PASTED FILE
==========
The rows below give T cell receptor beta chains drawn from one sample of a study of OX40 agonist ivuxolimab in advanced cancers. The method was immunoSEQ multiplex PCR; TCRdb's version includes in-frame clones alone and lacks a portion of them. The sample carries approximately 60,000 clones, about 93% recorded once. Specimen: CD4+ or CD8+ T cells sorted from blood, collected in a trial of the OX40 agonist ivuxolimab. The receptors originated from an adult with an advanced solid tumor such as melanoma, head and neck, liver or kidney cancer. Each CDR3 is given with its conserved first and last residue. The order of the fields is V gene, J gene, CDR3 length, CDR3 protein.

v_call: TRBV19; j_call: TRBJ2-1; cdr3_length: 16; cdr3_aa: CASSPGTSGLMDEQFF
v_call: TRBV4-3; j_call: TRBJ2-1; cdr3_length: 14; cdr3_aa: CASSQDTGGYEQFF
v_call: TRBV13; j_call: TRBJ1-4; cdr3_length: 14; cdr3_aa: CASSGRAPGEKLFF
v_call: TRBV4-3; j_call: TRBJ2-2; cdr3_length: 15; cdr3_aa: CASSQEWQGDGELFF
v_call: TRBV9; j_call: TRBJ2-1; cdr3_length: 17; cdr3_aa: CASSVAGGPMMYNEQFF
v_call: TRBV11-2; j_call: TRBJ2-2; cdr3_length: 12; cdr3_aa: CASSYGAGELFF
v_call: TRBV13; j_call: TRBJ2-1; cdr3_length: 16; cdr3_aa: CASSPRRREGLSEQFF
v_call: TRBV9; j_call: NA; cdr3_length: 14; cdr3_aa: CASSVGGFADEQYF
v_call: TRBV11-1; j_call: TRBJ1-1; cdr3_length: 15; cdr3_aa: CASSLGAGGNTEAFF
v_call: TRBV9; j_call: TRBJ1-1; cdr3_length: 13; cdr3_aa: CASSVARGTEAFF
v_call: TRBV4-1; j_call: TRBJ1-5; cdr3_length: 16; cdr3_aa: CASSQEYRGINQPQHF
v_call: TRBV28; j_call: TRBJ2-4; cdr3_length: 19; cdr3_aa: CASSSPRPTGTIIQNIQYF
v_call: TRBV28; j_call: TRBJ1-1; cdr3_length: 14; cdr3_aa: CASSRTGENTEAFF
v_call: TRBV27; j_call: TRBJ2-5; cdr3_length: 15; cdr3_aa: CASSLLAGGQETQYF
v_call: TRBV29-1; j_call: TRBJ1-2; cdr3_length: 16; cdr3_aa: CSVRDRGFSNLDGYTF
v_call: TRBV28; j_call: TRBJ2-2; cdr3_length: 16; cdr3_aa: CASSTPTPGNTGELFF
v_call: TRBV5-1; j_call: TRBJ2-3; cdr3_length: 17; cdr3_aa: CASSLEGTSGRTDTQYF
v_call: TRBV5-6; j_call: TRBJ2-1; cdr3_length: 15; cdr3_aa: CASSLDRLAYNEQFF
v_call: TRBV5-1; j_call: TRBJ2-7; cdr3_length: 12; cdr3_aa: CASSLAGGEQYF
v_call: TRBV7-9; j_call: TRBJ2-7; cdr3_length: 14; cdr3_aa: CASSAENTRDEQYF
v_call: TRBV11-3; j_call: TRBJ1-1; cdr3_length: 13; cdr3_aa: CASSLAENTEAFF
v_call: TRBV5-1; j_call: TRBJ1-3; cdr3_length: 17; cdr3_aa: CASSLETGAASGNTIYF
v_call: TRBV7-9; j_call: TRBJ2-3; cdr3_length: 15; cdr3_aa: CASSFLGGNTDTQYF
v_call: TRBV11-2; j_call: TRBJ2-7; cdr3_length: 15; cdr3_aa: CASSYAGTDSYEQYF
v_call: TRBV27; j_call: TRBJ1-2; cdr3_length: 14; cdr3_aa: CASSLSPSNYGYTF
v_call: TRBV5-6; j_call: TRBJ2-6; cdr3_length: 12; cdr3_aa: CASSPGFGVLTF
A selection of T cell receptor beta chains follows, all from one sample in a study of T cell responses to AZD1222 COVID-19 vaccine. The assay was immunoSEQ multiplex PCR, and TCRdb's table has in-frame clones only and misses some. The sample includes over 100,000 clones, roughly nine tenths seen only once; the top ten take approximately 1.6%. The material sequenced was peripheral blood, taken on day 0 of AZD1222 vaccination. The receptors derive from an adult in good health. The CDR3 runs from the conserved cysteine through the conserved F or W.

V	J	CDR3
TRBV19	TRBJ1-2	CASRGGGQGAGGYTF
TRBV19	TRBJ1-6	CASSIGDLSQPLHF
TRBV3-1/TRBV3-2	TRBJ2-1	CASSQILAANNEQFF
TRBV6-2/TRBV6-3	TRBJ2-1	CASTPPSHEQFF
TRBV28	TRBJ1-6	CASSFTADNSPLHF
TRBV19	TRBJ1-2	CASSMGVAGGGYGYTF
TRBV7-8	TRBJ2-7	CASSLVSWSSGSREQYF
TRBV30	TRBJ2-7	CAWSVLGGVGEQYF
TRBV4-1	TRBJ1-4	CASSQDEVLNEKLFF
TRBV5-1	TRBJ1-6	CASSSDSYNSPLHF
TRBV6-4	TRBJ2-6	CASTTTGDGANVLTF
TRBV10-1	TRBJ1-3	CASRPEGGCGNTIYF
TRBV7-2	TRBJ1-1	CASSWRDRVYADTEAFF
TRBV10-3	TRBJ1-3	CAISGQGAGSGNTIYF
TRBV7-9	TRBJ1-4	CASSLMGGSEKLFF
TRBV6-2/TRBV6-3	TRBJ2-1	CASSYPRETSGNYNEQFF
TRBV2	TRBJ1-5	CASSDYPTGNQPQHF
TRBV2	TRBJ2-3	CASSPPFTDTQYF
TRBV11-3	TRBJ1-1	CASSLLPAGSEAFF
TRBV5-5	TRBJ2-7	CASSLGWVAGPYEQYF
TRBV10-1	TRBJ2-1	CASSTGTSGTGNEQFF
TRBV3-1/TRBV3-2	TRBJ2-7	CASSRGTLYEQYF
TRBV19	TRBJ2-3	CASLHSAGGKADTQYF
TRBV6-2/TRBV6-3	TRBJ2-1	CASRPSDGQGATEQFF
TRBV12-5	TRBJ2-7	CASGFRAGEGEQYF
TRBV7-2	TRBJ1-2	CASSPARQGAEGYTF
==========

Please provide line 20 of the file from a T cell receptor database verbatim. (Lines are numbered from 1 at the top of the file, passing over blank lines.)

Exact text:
v_call: TRBV5-1; j_call: TRBJ2-7; cdr3_length: 12; cdr3_aa: CASSLAGGEQYF